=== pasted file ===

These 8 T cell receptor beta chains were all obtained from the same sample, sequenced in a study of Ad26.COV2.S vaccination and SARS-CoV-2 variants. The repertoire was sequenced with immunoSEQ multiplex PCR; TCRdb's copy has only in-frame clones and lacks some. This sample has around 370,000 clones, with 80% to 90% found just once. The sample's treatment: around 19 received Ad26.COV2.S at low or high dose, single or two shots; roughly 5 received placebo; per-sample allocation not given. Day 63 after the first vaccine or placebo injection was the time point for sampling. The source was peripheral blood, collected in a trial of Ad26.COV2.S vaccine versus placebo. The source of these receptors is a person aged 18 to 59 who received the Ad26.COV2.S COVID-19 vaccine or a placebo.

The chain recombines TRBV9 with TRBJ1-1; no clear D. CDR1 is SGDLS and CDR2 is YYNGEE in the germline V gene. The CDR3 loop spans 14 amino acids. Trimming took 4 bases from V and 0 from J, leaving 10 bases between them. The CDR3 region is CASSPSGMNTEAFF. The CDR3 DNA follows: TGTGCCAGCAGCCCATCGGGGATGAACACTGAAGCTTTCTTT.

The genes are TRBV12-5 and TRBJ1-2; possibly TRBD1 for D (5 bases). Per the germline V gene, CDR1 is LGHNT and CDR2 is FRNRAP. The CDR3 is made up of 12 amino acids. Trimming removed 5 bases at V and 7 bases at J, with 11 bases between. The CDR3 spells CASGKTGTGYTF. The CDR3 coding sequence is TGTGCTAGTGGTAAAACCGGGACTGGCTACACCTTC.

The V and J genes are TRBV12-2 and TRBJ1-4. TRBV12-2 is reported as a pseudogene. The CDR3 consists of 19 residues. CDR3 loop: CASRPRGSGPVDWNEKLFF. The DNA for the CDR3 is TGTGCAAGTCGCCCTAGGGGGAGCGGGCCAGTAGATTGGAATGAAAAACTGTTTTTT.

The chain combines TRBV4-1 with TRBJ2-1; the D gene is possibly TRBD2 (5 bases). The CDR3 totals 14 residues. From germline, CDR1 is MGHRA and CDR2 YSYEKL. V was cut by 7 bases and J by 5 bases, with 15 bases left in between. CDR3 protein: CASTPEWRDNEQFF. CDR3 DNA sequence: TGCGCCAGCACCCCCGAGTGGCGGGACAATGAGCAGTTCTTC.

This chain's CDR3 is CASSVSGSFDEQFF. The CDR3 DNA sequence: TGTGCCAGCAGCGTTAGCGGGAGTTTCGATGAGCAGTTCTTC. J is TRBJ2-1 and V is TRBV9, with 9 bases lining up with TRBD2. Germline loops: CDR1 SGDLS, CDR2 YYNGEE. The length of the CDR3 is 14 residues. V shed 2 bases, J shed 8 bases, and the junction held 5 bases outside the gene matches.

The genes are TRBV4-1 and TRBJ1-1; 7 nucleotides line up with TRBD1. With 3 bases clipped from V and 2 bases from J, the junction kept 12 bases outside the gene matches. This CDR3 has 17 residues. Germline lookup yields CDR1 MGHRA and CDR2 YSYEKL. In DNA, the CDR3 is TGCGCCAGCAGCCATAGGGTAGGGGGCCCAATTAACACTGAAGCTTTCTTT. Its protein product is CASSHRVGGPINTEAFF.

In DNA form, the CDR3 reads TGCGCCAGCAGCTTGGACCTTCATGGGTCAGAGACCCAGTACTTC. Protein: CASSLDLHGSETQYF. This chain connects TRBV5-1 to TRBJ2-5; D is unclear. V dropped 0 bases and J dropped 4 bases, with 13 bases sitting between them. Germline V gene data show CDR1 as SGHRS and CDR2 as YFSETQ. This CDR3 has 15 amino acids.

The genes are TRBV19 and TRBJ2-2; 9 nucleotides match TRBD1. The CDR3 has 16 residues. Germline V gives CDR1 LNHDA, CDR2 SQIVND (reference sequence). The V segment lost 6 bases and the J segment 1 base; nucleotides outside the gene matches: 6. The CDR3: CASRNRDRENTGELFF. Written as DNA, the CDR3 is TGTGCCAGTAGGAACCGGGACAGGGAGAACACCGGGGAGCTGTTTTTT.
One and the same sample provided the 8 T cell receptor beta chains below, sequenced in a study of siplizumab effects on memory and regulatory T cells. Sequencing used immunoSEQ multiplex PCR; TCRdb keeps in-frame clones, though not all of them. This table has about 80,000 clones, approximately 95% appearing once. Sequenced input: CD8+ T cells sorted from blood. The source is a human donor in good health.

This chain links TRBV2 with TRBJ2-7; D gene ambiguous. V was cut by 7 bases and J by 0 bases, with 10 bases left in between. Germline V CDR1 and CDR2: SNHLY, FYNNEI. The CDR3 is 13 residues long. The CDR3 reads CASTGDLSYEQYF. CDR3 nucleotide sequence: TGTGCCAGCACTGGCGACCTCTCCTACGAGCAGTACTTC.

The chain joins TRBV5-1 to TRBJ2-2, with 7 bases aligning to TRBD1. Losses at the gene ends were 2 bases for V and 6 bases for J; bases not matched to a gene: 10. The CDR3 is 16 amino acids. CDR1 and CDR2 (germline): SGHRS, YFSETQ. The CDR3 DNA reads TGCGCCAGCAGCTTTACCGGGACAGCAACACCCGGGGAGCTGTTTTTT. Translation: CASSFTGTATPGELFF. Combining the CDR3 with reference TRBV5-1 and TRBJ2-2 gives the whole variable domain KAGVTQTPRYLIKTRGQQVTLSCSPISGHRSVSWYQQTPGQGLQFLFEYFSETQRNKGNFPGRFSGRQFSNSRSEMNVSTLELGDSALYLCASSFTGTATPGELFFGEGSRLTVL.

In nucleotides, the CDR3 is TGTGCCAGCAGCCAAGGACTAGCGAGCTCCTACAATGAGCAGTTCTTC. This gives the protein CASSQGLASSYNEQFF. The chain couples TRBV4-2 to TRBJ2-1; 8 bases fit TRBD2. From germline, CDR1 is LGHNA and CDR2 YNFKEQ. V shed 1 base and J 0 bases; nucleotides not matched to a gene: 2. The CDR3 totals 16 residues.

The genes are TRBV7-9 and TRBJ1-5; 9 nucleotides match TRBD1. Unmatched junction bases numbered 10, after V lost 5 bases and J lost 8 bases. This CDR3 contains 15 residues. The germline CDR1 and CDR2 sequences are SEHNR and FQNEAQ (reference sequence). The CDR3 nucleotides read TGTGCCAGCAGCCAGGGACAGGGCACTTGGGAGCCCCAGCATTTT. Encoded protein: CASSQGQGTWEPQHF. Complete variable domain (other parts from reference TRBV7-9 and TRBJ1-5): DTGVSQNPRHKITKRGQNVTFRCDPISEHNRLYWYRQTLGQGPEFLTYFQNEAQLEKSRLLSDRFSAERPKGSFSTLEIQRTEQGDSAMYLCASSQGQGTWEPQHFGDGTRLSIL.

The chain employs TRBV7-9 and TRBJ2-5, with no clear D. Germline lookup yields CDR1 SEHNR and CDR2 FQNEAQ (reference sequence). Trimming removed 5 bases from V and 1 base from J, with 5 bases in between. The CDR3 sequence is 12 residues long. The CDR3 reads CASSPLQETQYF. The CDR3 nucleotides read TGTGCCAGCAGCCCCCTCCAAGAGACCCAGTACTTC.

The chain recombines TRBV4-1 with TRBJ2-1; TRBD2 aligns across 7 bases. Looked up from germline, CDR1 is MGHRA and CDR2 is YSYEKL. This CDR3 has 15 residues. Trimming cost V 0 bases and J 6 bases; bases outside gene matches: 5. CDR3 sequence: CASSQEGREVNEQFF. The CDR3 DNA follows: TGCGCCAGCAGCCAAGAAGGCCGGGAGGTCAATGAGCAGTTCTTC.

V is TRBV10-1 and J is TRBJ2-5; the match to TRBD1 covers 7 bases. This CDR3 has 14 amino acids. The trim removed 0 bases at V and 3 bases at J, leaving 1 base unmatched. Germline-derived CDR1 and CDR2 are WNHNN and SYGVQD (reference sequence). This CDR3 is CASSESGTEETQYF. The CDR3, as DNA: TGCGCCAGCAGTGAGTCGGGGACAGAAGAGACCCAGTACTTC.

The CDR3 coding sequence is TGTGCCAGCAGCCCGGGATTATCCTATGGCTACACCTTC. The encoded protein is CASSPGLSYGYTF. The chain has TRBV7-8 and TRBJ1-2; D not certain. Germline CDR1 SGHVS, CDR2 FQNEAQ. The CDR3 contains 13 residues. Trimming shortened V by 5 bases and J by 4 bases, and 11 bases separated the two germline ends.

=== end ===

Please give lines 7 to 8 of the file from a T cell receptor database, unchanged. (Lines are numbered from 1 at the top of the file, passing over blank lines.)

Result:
The genes are TRBV4-1 and TRBJ1-1; 7 nucleotides line up with TRBD1. With 3 bases clipped from V and 2 bases from J, the junction kept 12 bases outside the gene matches. This CDR3 has 17 residues. Germline lookup yields CDR1 MGHRA and CDR2 YSYEKL. In DNA, the CDR3 is TGCGCCAGCAGCCATAGGGTAGGGGGCCCAATTAACACTGAAGCTTTCTTT. Its protein product is CASSHRVGGPINTEAFF.

In DNA form, the CDR3 reads TGCGCCAGCAGCTTGGACCTTCATGGGTCAGAGACCCAGTACTTC. Protein: CASSLDLHGSETQYF. This chain connects TRBV5-1 to TRBJ2-5; D is unclear. V dropped 0 bases and J dropped 4 bases, with 13 bases sitting between them. Germline V gene data show CDR1 as SGHRS and CDR2 as YFSETQ. This CDR3 has 15 amino acids.